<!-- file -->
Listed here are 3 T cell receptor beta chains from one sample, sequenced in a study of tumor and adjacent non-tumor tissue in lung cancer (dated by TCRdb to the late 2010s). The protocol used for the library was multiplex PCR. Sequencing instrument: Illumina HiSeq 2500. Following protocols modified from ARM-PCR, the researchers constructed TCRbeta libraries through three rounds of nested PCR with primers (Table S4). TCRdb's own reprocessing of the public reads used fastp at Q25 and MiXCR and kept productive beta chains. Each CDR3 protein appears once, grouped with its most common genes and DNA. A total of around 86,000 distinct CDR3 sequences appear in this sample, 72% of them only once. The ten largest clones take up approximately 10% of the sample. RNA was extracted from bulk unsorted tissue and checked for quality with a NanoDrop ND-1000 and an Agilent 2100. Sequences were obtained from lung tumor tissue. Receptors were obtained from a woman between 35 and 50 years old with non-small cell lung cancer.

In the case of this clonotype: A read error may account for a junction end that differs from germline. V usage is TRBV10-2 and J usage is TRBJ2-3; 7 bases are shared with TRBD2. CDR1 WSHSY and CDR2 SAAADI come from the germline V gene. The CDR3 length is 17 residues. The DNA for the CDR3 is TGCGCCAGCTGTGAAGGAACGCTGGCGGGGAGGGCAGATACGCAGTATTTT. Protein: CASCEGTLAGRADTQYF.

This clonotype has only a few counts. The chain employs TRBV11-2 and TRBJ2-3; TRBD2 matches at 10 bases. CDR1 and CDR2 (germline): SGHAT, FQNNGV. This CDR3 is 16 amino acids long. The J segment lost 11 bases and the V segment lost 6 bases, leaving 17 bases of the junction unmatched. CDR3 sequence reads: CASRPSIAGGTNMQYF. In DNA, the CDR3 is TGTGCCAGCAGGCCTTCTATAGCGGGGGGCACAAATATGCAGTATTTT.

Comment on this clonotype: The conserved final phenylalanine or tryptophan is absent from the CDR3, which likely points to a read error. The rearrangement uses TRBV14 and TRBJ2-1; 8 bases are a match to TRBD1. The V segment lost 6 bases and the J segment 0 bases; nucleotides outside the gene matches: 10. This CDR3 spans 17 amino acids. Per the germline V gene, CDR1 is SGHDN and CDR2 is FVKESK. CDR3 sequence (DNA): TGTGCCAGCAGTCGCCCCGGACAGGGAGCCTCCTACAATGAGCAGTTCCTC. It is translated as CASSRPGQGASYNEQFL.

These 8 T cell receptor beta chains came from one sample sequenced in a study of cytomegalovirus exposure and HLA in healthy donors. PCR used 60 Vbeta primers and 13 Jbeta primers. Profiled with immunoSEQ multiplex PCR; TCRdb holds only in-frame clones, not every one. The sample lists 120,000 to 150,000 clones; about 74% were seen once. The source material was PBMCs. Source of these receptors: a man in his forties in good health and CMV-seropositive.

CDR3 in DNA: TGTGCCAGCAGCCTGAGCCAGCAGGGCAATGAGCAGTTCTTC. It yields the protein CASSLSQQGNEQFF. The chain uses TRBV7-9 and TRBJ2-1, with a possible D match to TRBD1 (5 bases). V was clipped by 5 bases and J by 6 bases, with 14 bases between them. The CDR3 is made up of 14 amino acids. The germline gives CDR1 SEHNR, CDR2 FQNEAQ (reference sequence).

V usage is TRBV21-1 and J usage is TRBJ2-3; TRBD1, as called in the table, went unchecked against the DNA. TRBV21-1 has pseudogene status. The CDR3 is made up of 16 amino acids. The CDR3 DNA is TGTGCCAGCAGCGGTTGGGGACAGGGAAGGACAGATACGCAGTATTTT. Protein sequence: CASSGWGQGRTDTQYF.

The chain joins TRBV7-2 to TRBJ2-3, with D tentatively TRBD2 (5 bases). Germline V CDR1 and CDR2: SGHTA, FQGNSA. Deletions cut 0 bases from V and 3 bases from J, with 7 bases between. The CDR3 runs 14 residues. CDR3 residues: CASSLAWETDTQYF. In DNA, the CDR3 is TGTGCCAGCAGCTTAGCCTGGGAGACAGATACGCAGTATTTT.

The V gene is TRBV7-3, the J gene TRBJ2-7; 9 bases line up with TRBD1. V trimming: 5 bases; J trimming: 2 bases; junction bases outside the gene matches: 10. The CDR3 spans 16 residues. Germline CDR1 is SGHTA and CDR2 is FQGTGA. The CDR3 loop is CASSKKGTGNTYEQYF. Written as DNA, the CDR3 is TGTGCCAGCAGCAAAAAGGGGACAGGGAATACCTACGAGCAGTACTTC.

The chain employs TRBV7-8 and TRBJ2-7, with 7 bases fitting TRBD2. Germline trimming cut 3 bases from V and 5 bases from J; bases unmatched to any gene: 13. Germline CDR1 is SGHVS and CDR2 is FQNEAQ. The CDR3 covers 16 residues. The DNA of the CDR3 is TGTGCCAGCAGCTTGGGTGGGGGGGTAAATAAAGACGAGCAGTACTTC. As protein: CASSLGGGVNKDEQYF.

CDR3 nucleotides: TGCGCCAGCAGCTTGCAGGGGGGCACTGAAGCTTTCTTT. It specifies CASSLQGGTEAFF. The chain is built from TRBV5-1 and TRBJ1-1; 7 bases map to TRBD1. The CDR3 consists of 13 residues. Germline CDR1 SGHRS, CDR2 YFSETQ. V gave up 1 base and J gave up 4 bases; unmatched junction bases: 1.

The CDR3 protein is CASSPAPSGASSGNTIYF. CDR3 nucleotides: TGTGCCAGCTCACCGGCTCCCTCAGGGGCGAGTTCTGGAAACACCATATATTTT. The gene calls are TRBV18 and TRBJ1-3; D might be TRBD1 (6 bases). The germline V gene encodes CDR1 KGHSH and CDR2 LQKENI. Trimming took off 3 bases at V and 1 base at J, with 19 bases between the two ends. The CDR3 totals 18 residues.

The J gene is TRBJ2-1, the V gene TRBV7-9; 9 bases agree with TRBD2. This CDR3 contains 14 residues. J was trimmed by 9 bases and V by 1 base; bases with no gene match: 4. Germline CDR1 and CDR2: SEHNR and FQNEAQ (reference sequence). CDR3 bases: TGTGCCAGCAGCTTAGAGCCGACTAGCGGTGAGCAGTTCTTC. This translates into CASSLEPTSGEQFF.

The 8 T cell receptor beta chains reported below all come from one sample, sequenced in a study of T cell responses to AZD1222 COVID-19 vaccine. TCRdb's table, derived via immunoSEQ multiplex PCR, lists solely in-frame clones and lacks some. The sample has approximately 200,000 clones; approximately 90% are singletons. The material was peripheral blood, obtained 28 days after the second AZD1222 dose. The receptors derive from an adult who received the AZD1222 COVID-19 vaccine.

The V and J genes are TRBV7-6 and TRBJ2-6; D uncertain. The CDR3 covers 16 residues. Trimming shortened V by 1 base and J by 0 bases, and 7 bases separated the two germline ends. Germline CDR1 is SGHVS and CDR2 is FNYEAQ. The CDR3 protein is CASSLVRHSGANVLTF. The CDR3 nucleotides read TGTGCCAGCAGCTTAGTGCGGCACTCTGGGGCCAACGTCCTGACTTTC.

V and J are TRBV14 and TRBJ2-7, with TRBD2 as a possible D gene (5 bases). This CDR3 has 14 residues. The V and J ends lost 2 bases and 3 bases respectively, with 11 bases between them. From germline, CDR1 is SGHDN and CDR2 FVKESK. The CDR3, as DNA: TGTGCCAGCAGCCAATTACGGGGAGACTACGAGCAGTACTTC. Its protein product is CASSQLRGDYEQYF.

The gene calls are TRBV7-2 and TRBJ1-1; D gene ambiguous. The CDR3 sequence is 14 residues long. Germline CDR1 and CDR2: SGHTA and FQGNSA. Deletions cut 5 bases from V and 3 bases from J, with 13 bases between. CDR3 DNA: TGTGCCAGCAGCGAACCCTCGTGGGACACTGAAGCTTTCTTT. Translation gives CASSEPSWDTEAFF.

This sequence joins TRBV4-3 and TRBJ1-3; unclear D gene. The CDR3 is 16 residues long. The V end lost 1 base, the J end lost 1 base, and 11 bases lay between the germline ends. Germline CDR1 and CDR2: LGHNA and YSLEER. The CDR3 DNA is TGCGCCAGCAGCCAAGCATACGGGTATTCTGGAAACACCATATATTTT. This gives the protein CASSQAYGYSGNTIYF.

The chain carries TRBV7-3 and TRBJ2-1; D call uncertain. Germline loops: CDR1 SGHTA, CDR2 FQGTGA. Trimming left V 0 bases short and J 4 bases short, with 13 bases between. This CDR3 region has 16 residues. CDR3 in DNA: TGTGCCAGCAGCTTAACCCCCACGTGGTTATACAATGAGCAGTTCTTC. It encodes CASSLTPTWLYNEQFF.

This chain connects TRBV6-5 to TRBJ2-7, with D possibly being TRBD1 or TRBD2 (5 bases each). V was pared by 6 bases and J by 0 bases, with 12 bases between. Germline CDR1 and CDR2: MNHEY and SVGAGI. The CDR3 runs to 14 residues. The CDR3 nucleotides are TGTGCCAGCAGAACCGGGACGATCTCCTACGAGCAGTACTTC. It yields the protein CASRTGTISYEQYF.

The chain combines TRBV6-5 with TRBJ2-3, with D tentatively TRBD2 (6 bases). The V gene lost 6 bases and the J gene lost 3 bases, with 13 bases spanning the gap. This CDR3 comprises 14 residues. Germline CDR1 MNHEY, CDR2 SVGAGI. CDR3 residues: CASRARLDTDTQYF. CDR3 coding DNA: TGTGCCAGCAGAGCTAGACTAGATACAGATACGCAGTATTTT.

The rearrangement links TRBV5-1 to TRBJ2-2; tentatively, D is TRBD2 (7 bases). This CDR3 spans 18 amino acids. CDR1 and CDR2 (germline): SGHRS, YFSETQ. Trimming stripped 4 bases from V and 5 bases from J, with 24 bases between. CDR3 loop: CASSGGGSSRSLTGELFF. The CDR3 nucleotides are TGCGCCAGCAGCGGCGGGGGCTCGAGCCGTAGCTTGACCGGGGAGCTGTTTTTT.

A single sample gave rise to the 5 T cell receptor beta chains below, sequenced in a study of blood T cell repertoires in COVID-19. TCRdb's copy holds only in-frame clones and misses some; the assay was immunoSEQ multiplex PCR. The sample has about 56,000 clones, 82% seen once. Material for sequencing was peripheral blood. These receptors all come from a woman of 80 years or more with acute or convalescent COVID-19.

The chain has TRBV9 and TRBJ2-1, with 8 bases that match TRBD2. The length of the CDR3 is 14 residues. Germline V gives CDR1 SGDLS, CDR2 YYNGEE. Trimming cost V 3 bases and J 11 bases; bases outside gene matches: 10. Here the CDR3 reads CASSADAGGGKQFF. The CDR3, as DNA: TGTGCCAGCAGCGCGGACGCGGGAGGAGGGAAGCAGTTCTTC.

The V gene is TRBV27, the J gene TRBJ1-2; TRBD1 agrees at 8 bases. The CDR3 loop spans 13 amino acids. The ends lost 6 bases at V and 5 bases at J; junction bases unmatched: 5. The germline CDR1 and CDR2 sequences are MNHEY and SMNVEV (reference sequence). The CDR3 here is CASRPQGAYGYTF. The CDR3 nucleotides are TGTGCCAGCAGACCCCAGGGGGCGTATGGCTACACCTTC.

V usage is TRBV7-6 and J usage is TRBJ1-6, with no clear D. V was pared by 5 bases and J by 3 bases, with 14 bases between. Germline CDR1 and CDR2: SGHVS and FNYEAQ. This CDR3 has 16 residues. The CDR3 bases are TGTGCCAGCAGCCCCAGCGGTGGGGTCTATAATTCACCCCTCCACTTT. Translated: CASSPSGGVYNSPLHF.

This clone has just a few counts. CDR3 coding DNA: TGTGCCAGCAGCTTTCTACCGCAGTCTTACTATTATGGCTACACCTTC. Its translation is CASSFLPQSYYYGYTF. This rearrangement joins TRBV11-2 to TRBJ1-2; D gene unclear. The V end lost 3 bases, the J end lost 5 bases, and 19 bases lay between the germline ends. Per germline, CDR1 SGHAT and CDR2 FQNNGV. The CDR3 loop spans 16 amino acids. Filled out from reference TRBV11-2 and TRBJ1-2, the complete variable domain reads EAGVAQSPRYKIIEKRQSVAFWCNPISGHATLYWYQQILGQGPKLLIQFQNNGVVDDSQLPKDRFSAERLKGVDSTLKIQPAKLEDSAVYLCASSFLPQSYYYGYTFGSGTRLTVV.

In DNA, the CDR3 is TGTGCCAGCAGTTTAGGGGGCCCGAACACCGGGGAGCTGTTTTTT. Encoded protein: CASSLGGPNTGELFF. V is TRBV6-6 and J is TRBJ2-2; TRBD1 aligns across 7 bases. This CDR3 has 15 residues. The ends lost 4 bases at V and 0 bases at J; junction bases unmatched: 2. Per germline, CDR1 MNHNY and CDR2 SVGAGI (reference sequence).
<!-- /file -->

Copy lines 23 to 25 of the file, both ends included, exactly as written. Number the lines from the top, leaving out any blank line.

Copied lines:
A single sample gave rise to the 5 T cell receptor beta chains below, sequenced in a study of blood T cell repertoires in COVID-19. TCRdb's copy holds only in-frame clones and misses some; the assay was immunoSEQ multiplex PCR. The sample has about 56,000 clones, 82% seen once. Material for sequencing was peripheral blood. These receptors all come from a woman of 80 years or more with acute or convalescent COVID-19.

The chain has TRBV9 and TRBJ2-1, with 8 bases that match TRBD2. The length of the CDR3 is 14 residues. Germline V gives CDR1 SGDLS, CDR2 YYNGEE. Trimming cost V 3 bases and J 11 bases; bases outside gene matches: 10. Here the CDR3 reads CASSADAGGGKQFF. The CDR3, as DNA: TGTGCCAGCAGCGCGGACGCGGGAGGAGGGAAGCAGTTCTTC.

The V gene is TRBV27, the J gene TRBJ1-2; TRBD1 agrees at 8 bases. The CDR3 loop spans 13 amino acids. The ends lost 6 bases at V and 5 bases at J; junction bases unmatched: 5. The germline CDR1 and CDR2 sequences are MNHEY and SMNVEV (reference sequence). The CDR3 here is CASRPQGAYGYTF. The CDR3 nucleotides are TGTGCCAGCAGACCCCAGGGGGCGTATGGCTACACCTTC.